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ConsciousnessEssays from a Higher-Order Perspective$
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Peter Carruthers

Print publication date: 2005

Print ISBN-13: 9780199277360

Published to Oxford Scholarship Online: July 2005

DOI: 10.1093/0199277362.001.0001

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On Being Simple-Minded

On Being Simple-Minded

(p.215) CHAPTER 12 On Being Simple-Minded

Peter Carruthers (Contributor Webpage)

Oxford University Press

Argues that belief/desire psychology – and with it a form of first-order access-consciousness – are very widely distributed in the animal kingdom, being shared even by navigating insects. Although the main topic of this chapter (unlike the others) is not mental-state consciousness (of which phenomenal consciousness is one variety), it serves both to underscore the argument of the previous chapter, and to emphasise how wide is the phylogenetic distance separating mentality per se from phenomenally conscious mentality. On some views, these things are intimately connected. But on the author’s view, they could not be further apart. We share the basic forms of our mental lives even with bees and ants. But we may be unique in the animal kingdom in possessing mental states that are phenomenally conscious.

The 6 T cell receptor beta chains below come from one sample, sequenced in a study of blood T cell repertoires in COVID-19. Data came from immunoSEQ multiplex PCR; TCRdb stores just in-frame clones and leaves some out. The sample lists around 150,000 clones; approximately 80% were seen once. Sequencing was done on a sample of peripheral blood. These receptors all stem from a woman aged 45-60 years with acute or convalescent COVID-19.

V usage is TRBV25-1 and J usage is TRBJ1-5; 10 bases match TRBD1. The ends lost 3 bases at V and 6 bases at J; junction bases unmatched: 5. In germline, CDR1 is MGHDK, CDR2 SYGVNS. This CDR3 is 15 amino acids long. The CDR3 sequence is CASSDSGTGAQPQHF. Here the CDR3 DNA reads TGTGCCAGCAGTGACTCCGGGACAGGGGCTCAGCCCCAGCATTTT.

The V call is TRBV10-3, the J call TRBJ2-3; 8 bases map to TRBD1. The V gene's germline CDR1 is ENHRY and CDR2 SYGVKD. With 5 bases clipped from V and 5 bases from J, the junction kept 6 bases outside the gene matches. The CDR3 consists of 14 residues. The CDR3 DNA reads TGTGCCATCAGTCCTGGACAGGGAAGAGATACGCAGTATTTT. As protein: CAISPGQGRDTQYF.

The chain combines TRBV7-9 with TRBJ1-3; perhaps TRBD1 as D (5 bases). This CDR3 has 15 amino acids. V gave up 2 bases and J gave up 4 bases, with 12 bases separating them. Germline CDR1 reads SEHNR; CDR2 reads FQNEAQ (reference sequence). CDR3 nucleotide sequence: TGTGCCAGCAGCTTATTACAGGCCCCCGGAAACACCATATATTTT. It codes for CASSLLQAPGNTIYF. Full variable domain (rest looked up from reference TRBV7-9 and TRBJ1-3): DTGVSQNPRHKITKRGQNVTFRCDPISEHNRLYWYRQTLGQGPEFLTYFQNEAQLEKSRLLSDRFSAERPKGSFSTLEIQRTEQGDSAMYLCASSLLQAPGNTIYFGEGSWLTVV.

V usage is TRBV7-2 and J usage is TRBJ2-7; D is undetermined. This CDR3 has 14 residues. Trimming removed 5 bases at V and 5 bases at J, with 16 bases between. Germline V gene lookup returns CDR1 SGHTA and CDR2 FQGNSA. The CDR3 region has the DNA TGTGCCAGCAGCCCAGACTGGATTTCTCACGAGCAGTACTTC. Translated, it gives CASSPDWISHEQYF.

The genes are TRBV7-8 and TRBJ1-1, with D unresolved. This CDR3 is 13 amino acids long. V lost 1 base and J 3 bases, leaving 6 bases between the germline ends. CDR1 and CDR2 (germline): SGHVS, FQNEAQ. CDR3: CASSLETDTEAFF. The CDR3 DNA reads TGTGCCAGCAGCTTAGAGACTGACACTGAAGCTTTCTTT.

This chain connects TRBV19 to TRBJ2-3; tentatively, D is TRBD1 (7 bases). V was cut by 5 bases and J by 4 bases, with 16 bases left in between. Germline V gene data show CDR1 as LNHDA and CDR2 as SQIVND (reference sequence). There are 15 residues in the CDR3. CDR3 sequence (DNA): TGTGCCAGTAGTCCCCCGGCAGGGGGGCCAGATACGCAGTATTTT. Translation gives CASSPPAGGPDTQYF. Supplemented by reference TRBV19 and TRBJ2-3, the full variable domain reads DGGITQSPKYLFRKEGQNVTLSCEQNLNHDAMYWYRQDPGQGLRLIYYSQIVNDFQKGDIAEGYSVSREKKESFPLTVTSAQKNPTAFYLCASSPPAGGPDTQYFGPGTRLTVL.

Keywords:   access consciousness, bees, belief/desire psychology, insect mentality, phenomenal consciousness

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